governed by the Federal Arbitration Act: they
          must be part of a written contract evidencing
          a  transaction  involving commerce  and  such
          clauses may be revoked upon grounds as  exist
          at law or in equity for the revocation of any
          contract.[18]
          
          The  Court  then  concluded  that  the  FAA  created  a
substantive  rule  in both federal and state courts,  foreclosing
state  legislative  attempts to undercut  the  enforceability  of
arbitration agreements.19
          The  United  States  Supreme Court recently  reaffirmed
this  rule in Buckeye Check Cashing, Inc. v. Cardegna, a decision
issued  after the superior courts ruling in the case  now  before
us.20   In Buckeye, John Cardegna brought a class action in state
court  against  Buckeye  Check  Cashing,  alleging  that  Buckeye
charged usurious interest rates in violation of state laws.21  In
response, Buckeye moved to compel arbitration on the ground  that
          the loan agreements contained an arbitration clause providing
that  [a]ny claim, dispute, or controversy . . . arising from  or
relating to this Agreement . . . or the validity, enforceability,
or   scope   of   this  Arbitration  Provision  or   the   entire
Agreement . . . shall be resolved . . . by binding arbitration.22
The  Florida Supreme Court upheld a denial of a motion to  compel
arbitration  on the grounds that (1) the underlying contract  was
illegal,  and  (2)  an arbitration clause in an illegal  contract
could  not  be  enforced.23   The  United  States  Supreme  Court
reversed.
          The   Supreme   Court  rejected  the   Florida   courts
conclusion  that enforceability of the arbitration  clause  could
turn  on  application of state public policy  to  the  underlying
contract24  and  held  that a challenge to the  validity  of  the
contract  as  a  whole, and not specifically to  the  arbitration
clause,  must go to the arbitrator.25  The Court emphasized  that
under  federal law, the arbitration agreement is to be considered
separately  from  the  remainder of the contract  in  determining
arbitrability.26  The Buckeye decision makes it clear that courts
may  consider challenges of illegality to arbitration  agreements
but not to the underlying contracts.27
          Goldbelt  Eagle  attempts  to  distinguish  Buckeye  by
arguing   that  the  arbitration  clause  in  Buckeye  was   more
exhaustive  than  the  clause at issue in  this  case.   Although
Goldbelt  Eagle  is  correct that this arbitration  agreement  is
drafted  differently  from the clause at issue  in  Buckeye,  the
Supreme  Courts  holding  in  Buckeye  was  broad.   It  was  not
predicated on a close reading of the agreement at issue  in  that
case; the Court did not parse the language of the agreement,  nor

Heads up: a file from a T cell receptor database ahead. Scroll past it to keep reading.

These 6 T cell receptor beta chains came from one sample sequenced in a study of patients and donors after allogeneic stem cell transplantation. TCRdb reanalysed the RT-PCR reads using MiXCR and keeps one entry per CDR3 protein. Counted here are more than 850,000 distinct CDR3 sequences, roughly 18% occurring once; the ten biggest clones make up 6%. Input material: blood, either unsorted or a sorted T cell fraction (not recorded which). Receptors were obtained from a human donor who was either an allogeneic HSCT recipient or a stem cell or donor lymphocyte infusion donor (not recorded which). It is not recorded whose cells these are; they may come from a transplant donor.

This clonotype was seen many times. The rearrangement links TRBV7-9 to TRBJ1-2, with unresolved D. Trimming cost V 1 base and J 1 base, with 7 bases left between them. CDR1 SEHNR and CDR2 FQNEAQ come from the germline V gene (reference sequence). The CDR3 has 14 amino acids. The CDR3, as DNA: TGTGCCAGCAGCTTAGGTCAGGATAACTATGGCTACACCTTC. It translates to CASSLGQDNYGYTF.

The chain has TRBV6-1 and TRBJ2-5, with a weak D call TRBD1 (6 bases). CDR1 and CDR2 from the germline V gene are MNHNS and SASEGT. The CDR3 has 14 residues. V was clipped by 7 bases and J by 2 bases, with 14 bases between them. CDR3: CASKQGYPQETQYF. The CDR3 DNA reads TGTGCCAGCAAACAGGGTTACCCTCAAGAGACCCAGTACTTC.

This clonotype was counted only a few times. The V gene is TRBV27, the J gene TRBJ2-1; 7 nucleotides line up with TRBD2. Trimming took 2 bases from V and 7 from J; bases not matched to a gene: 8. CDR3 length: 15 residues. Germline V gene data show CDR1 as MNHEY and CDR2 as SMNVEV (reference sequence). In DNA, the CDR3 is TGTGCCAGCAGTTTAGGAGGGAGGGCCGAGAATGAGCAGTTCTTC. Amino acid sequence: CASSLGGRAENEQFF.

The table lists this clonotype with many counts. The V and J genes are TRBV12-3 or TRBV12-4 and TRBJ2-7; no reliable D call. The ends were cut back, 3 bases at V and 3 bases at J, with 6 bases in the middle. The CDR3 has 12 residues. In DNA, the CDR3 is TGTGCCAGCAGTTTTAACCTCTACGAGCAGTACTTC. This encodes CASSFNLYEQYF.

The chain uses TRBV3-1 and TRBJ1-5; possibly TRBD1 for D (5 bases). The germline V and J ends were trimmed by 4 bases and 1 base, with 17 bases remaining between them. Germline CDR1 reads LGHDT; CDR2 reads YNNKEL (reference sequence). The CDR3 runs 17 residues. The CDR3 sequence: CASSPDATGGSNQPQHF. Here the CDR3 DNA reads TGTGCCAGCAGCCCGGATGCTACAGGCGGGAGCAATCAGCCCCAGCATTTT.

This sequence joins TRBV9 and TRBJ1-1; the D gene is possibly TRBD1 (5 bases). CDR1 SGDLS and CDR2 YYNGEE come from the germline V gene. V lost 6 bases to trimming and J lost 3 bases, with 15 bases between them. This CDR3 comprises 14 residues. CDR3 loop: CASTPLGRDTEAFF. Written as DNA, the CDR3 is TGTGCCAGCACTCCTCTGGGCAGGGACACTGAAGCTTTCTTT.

did  it  refer back to the language of the clause after initially
quoting   it.   Instead,  the  Court  relied  on  several   broad
principles:  (1) an arbitration provision is severable  from  the
remainder  of  the  contract;  (2) the  issue  of  the  contracts
validity  is considered by the arbitrator in the first  instance;
and  (3) this arbitration law applies in state as well as federal
courts.28   Thus, regardless of whether the arbitration agreement
at  issue  is  identical to the agreement  before  the  Court  in
Buckeye, the Courts holding applies.
          Buckeye  does  not  change the basic rule  that  courts
determining  arbitrability  must  interpret  the  agreement   and
determine  whether  it governs the dispute  at  issue.   However,
where the parties have agreed to submit a dispute to arbitration,
federal  law  does  not  permit  a  court  to  refuse  to  compel
arbitration based on a holding that the entire contract  is  void
for public policy.29
          2.   State  arbitration  law does not  permit  a  court
               deciding    arbitrability   to   adjudicate    the
               enforceability of the underlying contract.
               
          Lexington  also  argues that the superior  court  erred
under  state  law when it declared the underlying contract  void.
We  agree.   Based on both the statutory language and the  policy
behind  Alaskas  Arbitration Act, we hold that state  arbitration
law  aligns  with  federal  law  and  does  not  permit  a  court
          determining arbitrability to consider the validity of the
underlying agreement.
          The  language of the state statute supports our holding
that  state arbitration law does not permit adjudication  on  the
merits of the underlying agreement.  The text of AS 09.43.010(a),
which  mirrors  FAA  2, suggests that a court  may  only  resolve